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27 Cards in this Set

  • Front
  • Back
what is the presumed cause of acute pancreatitis? what is considered the initial insult?
leakage of activated pancreatic enzymes into the pancreas & surrounding tissues

initial insult: either obstructive or direct insult to the acinar cells (ie alcohol)
what are the sxs of acute pancreatitis a result of?
extravasation of pancreatic enzymes into the pancreas & surrounding tissues along fascial planes, as well as lymphatic & vascular structures
what are the two most common causes of acute/ chronic pancreatitis?
alcohol & stones
what are the 12 categories of causes of acute & chronic pancreatitis?
misc: pregnancy, reye's syndrome, CF
what are the 6 drugs that common cause drug induced pancreatitis?
asparaginase, azothiaprine, 6-mercaptopurine, didanosine, pentamidine, valproate
what are the sns & sxs of acute pancreatitis? what is the most indicative sign?
abdominal pain (epigastric) radiating to the back. positional. N/V, fever, tachycardia, diaphoresis, hypotension, pallor & cool clammy skin, pain on palpation of epigastrium, distention, & dec bowel sounds w/o rigidity or rebound.

what will be elevated in laboratory findings that is more specific for acute pancreatitis?
lipase-- 3x normal limit w/n 2 hrs. Lipase takes longer to normalize.(4-5 days) in comparison to amylase.
what diagnostic tool can you use for gallstones that you cannot use for acute pancreatitis?
US bc the poancreas is poorly visulized d/t bowel air.
what should be the first diagnostic tool used when suspicious of pancreatitis?
CT: which will reveal enlarged pancreas & helps to distinguish edema, infection, pseudocyts & necrosis.
what may be shown on plain films of the pancreas that is indicative of acute pancreatitis?
colon "cut off sign"
what is on the DDX for acute pancreatitis?
PUD, DUD (perforated)
acute cholecystitis
acute intestinal obstruction
rupture aortic aneurysm
acute mesenteric thrombosis
acute bacterial peritonitis
any acute abdomen.
what are the complications of acute pancreatitis?
- massive volume depletion (frank renal failure)
- sterile or infected necrotizing pancreatitis
- shock & multisystem organ failure
- erosion of major arteries (cullen's sign)
- pancreatic ascites or pleural effusion
- pancreatic abscess
- pseudocysts
- coagulopathy or DIC
- splenic vein thrombosis
- pancreatic fistula
- chronic pancreatitis
what is the ranson's criteria for admission?
admission eval: 3 or + predict severe course w/ ~75% sensation [ age>55, WBC >16,000, FBG >200, LDH >350, AST >250]
what is the ranson's criteria for the first 48 hrs?
3 or more predict worsening prognosis
- hct drop>10%
- BUN rise >5
- PO2 <60
- seurm Ca <8
- fluid sequestration >6
what is the #1 tx for a pt w/ acute pancreatitis? what is the #2 tx?
NPO for several days!!
#2: TX of underlying cause (ie cholecystectomy)
how do you control the pain in a pt w/ acute pancreatitis? what are the SEs?
w/ MS --> morphine

SE: constipation, pruritis, respiratory suppression, spasm of the sphincter of oddi.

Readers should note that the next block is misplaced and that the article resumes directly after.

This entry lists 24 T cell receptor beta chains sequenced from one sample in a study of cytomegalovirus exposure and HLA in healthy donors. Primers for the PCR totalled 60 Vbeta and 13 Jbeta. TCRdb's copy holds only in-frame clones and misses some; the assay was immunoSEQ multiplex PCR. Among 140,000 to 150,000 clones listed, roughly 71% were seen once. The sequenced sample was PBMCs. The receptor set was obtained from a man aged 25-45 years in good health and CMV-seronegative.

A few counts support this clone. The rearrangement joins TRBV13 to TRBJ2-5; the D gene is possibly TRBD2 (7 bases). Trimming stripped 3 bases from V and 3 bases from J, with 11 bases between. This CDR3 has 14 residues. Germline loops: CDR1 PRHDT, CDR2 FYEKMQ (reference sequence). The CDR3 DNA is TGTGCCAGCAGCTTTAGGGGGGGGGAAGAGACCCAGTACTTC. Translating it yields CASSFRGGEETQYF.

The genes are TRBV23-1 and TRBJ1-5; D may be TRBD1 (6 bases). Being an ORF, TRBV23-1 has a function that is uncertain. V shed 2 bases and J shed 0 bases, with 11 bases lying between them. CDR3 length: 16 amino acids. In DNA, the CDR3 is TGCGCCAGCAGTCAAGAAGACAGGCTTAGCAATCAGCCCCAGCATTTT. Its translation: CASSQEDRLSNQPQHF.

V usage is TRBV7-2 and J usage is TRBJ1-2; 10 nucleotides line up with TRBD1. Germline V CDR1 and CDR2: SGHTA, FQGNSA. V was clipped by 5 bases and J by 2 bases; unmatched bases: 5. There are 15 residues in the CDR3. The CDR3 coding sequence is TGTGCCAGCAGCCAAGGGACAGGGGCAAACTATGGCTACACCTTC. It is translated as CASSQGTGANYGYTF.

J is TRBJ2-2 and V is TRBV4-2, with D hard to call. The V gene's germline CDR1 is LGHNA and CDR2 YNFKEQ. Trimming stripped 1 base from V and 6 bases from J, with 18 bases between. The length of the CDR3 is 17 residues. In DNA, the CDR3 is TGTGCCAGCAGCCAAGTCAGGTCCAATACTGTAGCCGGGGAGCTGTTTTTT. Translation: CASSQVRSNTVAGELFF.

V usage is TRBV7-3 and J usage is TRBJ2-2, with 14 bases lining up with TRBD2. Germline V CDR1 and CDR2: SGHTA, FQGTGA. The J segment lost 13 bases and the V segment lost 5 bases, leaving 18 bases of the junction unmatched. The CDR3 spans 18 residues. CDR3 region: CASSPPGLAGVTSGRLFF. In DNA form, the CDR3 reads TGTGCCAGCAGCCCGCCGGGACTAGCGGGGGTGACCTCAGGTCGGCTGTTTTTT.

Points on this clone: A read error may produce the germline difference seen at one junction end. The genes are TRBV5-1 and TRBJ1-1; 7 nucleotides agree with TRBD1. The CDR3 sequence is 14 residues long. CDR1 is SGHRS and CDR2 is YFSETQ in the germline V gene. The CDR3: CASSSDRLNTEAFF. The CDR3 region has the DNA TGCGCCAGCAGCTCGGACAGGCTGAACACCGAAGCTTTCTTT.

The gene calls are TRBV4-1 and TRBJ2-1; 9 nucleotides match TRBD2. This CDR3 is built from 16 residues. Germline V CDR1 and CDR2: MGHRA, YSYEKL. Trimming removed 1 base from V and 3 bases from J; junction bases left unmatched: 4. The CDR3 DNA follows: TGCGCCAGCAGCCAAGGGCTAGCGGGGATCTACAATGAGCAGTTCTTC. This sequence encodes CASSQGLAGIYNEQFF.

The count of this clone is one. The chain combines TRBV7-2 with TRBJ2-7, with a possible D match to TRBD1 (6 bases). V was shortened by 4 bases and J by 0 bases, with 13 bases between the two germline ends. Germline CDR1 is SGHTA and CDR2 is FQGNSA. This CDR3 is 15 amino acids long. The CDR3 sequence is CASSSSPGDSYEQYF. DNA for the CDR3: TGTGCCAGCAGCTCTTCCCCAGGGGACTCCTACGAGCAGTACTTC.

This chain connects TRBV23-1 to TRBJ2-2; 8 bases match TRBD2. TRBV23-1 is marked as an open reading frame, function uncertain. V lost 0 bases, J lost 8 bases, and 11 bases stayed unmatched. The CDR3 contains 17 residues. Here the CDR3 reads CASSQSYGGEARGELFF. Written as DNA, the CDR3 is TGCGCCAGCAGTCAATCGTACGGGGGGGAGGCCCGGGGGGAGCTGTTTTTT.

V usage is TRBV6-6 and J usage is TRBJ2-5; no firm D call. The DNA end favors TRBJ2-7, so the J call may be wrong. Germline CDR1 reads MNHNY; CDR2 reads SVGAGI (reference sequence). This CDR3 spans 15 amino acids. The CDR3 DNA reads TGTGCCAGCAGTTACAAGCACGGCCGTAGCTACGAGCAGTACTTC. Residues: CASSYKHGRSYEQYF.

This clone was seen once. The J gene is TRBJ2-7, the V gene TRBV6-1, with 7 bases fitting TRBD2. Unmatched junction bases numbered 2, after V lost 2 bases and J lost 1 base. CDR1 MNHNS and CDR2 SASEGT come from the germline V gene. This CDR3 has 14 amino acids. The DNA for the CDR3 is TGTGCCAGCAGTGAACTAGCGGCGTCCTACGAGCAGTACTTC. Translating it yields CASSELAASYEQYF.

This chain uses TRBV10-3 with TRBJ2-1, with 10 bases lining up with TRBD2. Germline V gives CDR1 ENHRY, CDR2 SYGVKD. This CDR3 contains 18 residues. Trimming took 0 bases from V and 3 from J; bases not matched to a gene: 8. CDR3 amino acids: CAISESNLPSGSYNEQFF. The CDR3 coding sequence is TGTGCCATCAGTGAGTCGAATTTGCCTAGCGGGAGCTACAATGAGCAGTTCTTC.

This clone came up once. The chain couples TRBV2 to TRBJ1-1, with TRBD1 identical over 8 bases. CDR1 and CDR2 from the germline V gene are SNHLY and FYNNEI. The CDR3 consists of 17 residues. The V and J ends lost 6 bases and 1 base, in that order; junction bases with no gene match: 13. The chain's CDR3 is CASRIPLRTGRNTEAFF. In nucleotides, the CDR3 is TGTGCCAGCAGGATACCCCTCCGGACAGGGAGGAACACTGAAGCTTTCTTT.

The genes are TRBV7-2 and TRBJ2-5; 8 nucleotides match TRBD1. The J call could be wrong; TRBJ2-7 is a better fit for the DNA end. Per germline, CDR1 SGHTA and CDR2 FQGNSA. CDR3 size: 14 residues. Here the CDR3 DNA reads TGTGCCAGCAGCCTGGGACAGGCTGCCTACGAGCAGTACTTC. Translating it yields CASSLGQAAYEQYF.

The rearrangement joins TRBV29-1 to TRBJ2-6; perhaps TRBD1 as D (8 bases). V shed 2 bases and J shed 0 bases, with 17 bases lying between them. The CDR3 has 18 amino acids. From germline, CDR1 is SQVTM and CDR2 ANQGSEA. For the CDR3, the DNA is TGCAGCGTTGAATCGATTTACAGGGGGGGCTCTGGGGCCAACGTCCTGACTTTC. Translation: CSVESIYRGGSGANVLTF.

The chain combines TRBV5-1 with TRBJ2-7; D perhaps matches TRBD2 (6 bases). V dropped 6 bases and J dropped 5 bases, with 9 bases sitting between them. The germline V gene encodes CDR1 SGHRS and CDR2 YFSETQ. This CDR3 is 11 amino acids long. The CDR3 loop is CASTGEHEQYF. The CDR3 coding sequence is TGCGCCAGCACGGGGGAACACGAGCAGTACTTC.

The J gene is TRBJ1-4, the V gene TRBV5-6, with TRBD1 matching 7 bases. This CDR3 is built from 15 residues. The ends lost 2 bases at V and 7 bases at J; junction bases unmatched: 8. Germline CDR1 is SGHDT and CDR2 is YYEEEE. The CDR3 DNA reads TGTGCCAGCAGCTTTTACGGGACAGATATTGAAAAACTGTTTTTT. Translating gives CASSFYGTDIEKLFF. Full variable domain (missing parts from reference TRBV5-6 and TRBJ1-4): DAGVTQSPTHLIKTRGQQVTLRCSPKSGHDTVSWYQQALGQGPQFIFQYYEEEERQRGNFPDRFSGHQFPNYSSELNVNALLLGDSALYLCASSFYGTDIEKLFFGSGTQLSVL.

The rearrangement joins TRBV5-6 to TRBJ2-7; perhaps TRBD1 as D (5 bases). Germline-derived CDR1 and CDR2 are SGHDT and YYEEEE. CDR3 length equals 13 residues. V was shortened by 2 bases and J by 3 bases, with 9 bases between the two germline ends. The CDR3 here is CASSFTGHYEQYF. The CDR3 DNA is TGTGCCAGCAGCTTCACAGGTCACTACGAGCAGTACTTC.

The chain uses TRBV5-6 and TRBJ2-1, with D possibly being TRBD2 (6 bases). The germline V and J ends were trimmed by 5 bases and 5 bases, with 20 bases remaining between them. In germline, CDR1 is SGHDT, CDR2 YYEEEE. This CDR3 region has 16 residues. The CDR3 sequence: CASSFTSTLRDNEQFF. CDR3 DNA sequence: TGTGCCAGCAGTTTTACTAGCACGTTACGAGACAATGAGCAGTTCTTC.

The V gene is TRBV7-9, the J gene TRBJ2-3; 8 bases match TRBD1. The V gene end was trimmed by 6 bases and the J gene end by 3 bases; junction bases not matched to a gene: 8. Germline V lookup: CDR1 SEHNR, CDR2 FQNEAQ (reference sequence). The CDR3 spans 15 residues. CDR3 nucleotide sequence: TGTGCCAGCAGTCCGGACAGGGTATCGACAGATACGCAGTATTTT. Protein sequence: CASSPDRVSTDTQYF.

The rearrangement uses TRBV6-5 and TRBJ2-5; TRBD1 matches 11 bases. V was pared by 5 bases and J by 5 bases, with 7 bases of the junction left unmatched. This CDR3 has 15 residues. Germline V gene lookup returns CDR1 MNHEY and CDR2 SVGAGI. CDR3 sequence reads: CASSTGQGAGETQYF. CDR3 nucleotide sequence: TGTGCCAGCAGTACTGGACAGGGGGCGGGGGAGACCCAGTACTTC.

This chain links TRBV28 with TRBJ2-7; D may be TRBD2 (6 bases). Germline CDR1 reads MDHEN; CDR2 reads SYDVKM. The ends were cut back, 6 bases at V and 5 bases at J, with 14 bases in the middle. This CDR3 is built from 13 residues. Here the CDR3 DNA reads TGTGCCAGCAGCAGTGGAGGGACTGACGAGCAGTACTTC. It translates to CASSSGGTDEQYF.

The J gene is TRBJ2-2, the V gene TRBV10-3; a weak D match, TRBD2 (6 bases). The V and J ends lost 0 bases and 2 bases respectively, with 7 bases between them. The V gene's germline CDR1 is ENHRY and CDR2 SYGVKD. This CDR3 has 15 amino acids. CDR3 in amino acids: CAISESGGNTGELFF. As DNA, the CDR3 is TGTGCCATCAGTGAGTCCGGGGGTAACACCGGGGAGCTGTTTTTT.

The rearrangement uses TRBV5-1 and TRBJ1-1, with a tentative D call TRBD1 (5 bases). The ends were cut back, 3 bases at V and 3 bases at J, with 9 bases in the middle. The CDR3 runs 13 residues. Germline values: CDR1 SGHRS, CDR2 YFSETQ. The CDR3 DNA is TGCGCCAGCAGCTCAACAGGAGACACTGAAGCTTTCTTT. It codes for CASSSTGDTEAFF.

what is an phlegmon?
its an extrapancreatic fluid collection which is extravasated fluid & digestive juices around the pancrease & it usually resolves spontaneously
what are pancreatic pseudocysts? how do you tx them?
they are encapsulated pancreatic juice collection in or around the pancreas at least 4 weeks post onset in 25% of cases.

tx: <6 cm - if they don't go away= aspirate. >6cm or persistent cysts--> surgery (marsupialization)
what do pancreatic pseudocysts cause?
pain, obstruction, infection, erosion, bleeding, rupture.
what is a pancreatic abscess? tx?
circumscribed collection of pus that contains little or no necrosis.

tx: endoscopic, radiologic, or surgical drainage & appropriate abx
what is a pancreatic fistula? tx?
disruption of the duct, tx w/ endoscopic stenting, TPN (feed through vein), or surgical intervention
how do you tx necrotizing pancreatitis?
surgical intervention to debride necrotic tissue & establish adequate drainage & appropriate abx.
what are the signs & sxs associated with chronic pancreatitis? what is the weight loss d/t?
chronic or intermittent epigastric pain, steatorrhea, weight loss & pancreatic calcifications on xray

weight loss d/t malabsorption or anorexia sexondary to post prandial pain (food fear).
what is the #1 cause of chronic pancreatitis? how do the etiologies differ from acute?
ETOH= #1 cause

all the same etiologies as acute except gallstones
what is the gold standard for diagnosing chronic pancreatitis?
secretin stimulation test
what are the complications of chronic pancreatitis? what is increased in chronic pancreatitis that is not increased in acute?
1) chronic pain & opioid addiction is common
2) DM or jaundice
3) common bile duct stricture, steatorrhea, malnutrition & PUD
4) pancreatic pseudocysts & abscesses

chronic = increased incidence of pancreatic cancer
how do you tx chronic pancreatitis?
-low fat diet w/ complete abstinence of alcohol.
- pain control w/ narcotics
- endoscopic or surgical stenting & drainage of obstruction is essential
- pancreatic enzyme supplements (dec bloating & steatorrhea)
- PPI's